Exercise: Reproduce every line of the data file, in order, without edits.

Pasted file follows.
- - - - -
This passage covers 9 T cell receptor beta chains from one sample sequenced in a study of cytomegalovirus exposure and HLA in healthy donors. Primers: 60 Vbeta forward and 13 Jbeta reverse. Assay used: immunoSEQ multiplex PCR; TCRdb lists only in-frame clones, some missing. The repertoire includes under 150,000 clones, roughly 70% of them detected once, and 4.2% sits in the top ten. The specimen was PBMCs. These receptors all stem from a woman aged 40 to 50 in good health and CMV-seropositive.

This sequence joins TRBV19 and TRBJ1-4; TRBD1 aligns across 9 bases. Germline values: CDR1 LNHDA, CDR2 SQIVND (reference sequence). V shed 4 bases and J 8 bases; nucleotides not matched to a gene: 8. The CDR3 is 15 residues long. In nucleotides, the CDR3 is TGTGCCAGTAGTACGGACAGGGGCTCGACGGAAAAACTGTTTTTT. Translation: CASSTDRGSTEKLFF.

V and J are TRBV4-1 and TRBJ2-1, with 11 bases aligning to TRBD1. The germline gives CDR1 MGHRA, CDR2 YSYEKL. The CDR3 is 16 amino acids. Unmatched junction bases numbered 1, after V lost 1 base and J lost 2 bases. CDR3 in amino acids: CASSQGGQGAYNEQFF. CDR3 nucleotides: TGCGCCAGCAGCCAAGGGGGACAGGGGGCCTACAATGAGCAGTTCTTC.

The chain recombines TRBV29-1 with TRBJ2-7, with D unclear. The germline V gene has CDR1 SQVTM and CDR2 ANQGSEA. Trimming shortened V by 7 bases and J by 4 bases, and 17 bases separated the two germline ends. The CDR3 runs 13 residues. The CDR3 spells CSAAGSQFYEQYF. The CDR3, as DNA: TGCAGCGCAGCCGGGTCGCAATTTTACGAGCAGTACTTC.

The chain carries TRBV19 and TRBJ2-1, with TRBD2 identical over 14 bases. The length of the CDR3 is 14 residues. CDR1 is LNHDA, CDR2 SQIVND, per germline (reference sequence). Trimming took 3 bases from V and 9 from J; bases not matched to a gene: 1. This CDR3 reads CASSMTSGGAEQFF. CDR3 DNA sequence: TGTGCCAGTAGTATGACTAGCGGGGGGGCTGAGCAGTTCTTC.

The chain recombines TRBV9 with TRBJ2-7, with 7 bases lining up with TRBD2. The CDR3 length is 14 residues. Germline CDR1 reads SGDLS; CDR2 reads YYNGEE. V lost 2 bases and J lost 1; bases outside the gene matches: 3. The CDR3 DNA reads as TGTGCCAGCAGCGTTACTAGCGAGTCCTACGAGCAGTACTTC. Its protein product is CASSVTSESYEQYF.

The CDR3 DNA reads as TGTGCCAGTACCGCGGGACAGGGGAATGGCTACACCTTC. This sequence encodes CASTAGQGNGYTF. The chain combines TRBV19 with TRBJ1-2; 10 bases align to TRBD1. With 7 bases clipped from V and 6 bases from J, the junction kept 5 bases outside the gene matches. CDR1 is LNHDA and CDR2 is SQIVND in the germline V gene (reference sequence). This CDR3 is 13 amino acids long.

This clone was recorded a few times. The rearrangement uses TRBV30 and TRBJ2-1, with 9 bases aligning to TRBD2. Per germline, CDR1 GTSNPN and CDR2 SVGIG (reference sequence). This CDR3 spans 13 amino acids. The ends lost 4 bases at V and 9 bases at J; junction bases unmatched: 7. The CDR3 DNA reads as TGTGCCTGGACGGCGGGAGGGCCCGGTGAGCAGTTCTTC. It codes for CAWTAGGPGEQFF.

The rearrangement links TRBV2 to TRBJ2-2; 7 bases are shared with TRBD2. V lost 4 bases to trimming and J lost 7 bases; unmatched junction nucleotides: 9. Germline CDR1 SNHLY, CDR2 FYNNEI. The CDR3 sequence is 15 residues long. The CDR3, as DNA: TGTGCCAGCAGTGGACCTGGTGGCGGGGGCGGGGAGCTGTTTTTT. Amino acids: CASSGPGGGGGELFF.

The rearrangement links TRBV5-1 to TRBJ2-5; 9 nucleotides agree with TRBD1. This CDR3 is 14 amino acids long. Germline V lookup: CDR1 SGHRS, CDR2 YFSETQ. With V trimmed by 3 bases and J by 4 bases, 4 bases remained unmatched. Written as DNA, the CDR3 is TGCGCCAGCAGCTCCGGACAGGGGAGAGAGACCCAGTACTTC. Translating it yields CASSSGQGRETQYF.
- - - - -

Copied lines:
This passage covers 9 T cell receptor beta chains from one sample sequenced in a study of cytomegalovirus exposure and HLA in healthy donors. Primers: 60 Vbeta forward and 13 Jbeta reverse. Assay used: immunoSEQ multiplex PCR; TCRdb lists only in-frame clones, some missing. The repertoire includes under 150,000 clones, roughly 70% of them detected once, and 4.2% sits in the top ten. The specimen was PBMCs. These receptors all stem from a woman aged 40 to 50 in good health and CMV-seropositive.

This sequence joins TRBV19 and TRBJ1-4; TRBD1 aligns across 9 bases. Germline values: CDR1 LNHDA, CDR2 SQIVND (reference sequence). V shed 4 bases and J 8 bases; nucleotides not matched to a gene: 8. The CDR3 is 15 residues long. In nucleotides, the CDR3 is TGTGCCAGTAGTACGGACAGGGGCTCGACGGAAAAACTGTTTTTT. Translation: CASSTDRGSTEKLFF.

V and J are TRBV4-1 and TRBJ2-1, with 11 bases aligning to TRBD1. The germline gives CDR1 MGHRA, CDR2 YSYEKL. The CDR3 is 16 amino acids. Unmatched junction bases numbered 1, after V lost 1 base and J lost 2 bases. CDR3 in amino acids: CASSQGGQGAYNEQFF. CDR3 nucleotides: TGCGCCAGCAGCCAAGGGGGACAGGGGGCCTACAATGAGCAGTTCTTC.

The chain recombines TRBV29-1 with TRBJ2-7, with D unclear. The germline V gene has CDR1 SQVTM and CDR2 ANQGSEA. Trimming shortened V by 7 bases and J by 4 bases, and 17 bases separated the two germline ends. The CDR3 runs 13 residues. The CDR3 spells CSAAGSQFYEQYF. The CDR3, as DNA: TGCAGCGCAGCCGGGTCGCAATTTTACGAGCAGTACTTC.

The chain carries TRBV19 and TRBJ2-1, with TRBD2 identical over 14 bases. The length of the CDR3 is 14 residues. CDR1 is LNHDA, CDR2 SQIVND, per germline (reference sequence). Trimming took 3 bases from V and 9 from J; bases not matched to a gene: 1. This CDR3 reads CASSMTSGGAEQFF. CDR3 DNA sequence: TGTGCCAGTAGTATGACTAGCGGGGGGGCTGAGCAGTTCTTC.

The chain recombines TRBV9 with TRBJ2-7, with 7 bases lining up with TRBD2. The CDR3 length is 14 residues. Germline CDR1 reads SGDLS; CDR2 reads YYNGEE. V lost 2 bases and J lost 1; bases outside the gene matches: 3. The CDR3 DNA reads as TGTGCCAGCAGCGTTACTAGCGAGTCCTACGAGCAGTACTTC. Its protein product is CASSVTSESYEQYF.

The CDR3 DNA reads as TGTGCCAGTACCGCGGGACAGGGGAATGGCTACACCTTC. This sequence encodes CASTAGQGNGYTF. The chain combines TRBV19 with TRBJ1-2; 10 bases align to TRBD1. With 7 bases clipped from V and 6 bases from J, the junction kept 5 bases outside the gene matches. CDR1 is LNHDA and CDR2 is SQIVND in the germline V gene (reference sequence). This CDR3 is 13 amino acids long.

This clone was recorded a few times. The rearrangement uses TRBV30 and TRBJ2-1, with 9 bases aligning to TRBD2. Per germline, CDR1 GTSNPN and CDR2 SVGIG (reference sequence). This CDR3 spans 13 amino acids. The ends lost 4 bases at V and 9 bases at J; junction bases unmatched: 7. The CDR3 DNA reads as TGTGCCTGGACGGCGGGAGGGCCCGGTGAGCAGTTCTTC. It codes for CAWTAGGPGEQFF.

The rearrangement links TRBV2 to TRBJ2-2; 7 bases are shared with TRBD2. V lost 4 bases to trimming and J lost 7 bases; unmatched junction nucleotides: 9. Germline CDR1 SNHLY, CDR2 FYNNEI. The CDR3 sequence is 15 residues long. The CDR3, as DNA: TGTGCCAGCAGTGGACCTGGTGGCGGGGGCGGGGAGCTGTTTTTT. Amino acids: CASSGPGGGGGELFF.

The rearrangement links TRBV5-1 to TRBJ2-5; 9 nucleotides agree with TRBD1. This CDR3 is 14 amino acids long. Germline V lookup: CDR1 SGHRS, CDR2 YFSETQ. With V trimmed by 3 bases and J by 4 bases, 4 bases remained unmatched. Written as DNA, the CDR3 is TGCGCCAGCAGCTCCGGACAGGGGAGAGAGACCCAGTACTTC. Translating it yields CASSSGQGRETQYF.